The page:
Ainda de "Value Never Actually Disappears, It Just Shifts From One Place To Another" sublinho outro tema clássico aqui no blogue:
"You Can’t Compete With A Robot By Acting Like OneThe future is always hard to predict. While it was easy to see that Amazon posed a real problem for large chain bookstores like Barnes & Noble and Borders, it was much less obvious that small independent bookstores would thrive. In much the same way, few saw that ten years after the launch of the Kindle that paper books would surge amid a decline in e-books.O quanto os gigantes gostariam que o factor humano fosse removido da equação... mas a imperfeição é cool, e a desautomatização está a crescer.
The one overriding trend over the past 50 years or so is that the future is always more human. In Dan Schawbel’s new book, Back to Human, the author finds that the antidote for our overly automated age is deeper personal relationships. Things like trust, empathy and caring can’t be automated or outsourced.
There are some things a machine will never do. It will never strike out in a little league game, have its heart broken or see its child born. That makes it hard — impossible really — for a machine ever to work effectively with humans as a real person would. The work of humans is increasingly to work with other humans to design work for machines.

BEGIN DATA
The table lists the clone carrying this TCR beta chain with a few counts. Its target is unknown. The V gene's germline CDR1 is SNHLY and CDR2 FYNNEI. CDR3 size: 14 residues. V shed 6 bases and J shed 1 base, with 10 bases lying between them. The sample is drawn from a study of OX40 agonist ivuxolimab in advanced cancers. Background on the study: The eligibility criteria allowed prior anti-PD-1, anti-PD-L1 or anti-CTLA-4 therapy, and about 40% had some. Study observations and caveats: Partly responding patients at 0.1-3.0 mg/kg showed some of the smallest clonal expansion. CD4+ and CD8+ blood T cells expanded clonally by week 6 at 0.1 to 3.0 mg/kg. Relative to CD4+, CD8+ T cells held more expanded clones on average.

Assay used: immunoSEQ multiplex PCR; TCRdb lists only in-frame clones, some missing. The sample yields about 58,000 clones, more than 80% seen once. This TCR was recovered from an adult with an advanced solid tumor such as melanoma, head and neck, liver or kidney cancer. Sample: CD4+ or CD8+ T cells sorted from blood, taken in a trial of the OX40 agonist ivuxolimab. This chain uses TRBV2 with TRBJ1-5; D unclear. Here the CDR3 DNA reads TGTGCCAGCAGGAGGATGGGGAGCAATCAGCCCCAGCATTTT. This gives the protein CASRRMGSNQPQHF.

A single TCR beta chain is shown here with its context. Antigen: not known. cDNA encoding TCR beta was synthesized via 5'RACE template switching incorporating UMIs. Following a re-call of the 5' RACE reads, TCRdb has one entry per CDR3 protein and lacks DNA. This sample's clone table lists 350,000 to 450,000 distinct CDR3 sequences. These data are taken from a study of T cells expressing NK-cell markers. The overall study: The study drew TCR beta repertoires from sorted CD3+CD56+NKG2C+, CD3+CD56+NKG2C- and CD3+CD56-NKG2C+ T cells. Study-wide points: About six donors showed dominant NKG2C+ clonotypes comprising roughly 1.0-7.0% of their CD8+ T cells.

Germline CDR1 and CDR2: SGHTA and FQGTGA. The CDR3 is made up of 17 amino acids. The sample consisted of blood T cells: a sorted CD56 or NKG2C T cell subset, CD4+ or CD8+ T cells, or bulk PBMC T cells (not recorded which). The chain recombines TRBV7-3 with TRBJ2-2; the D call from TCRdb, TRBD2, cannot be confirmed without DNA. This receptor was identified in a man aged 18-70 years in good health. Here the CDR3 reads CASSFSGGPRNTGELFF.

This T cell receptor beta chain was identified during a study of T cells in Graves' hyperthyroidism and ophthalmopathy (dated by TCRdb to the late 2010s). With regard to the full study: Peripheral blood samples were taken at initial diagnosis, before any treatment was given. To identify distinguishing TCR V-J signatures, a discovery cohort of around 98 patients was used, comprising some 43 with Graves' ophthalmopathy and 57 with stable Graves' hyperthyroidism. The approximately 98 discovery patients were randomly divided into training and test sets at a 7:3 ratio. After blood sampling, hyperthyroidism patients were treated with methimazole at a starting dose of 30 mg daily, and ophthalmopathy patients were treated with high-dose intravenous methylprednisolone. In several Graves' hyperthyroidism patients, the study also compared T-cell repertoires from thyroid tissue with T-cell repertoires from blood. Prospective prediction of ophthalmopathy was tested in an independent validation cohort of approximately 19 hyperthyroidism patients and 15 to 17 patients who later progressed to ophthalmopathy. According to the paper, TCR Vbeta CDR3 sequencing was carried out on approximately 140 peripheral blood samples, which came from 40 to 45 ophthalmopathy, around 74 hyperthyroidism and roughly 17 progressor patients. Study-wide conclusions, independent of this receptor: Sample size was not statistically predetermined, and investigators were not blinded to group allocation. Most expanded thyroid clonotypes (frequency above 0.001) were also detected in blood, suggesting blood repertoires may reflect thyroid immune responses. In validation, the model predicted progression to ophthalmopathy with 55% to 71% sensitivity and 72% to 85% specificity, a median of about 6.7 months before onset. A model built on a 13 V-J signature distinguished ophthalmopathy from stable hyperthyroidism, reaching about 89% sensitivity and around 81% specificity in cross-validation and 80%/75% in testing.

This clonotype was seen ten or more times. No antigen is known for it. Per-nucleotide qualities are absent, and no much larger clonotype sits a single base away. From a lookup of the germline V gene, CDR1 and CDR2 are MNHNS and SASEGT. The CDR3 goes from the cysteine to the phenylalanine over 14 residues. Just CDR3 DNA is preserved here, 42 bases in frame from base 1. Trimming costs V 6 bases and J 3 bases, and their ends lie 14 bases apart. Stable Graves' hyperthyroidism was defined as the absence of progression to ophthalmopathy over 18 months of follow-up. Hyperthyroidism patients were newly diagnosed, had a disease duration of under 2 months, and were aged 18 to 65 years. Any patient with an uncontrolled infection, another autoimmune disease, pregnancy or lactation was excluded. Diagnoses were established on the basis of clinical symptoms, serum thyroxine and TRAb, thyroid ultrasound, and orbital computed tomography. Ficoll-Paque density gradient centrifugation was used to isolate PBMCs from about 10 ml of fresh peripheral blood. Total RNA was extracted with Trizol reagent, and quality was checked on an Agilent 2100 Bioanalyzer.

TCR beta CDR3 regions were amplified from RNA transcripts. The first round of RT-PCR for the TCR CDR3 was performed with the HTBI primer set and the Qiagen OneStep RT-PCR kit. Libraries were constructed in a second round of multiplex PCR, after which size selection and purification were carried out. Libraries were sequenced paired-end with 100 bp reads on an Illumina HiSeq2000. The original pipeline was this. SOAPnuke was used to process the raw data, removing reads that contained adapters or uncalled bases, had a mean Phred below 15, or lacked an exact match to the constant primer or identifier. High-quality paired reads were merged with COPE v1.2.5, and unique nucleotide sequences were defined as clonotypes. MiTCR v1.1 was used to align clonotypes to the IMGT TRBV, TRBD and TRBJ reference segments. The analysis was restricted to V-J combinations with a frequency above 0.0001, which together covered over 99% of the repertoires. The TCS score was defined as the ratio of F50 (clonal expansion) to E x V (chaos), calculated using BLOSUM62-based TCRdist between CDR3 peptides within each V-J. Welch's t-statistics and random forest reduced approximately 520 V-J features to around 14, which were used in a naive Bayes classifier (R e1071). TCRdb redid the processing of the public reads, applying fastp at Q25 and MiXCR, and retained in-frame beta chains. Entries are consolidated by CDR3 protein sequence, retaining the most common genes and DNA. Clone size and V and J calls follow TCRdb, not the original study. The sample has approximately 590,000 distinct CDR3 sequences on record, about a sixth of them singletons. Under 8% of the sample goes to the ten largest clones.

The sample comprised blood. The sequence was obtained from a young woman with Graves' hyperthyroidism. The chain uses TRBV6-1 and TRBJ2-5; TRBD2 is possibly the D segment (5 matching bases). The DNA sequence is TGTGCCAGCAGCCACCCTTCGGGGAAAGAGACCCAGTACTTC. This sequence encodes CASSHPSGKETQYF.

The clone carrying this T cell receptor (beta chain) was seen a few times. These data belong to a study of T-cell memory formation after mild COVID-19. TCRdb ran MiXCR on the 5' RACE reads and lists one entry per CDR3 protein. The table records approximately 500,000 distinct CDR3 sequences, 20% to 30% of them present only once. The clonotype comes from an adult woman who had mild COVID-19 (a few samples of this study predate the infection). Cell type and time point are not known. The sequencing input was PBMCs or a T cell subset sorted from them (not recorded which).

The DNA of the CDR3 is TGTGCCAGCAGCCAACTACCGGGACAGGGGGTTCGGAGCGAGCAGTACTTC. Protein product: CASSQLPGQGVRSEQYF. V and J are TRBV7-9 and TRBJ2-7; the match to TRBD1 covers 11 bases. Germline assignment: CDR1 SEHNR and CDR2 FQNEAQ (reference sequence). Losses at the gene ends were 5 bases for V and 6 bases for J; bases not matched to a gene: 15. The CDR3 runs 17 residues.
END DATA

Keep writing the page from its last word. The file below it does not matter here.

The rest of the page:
That why perhaps the biggest shift in value is from cognitive to social skills. [Moi ici: Engraçado que cada vez mais dou comigo a pensar que um número crescente de artigos em revistas ditas de gestão ocupam o seu espaço com temas que a minha mãe, ou a catequese, ou o pertencer a uma associação, ou o pertencer a um grupo de colegas de rua me ensinaram e que parece que agora estão em falta] The high paying jobs today have less to do with the ability to retain facts or manipulate numbers (we now use a computer for those things), but require more deep collaboration, teamwork and emotional intelligence."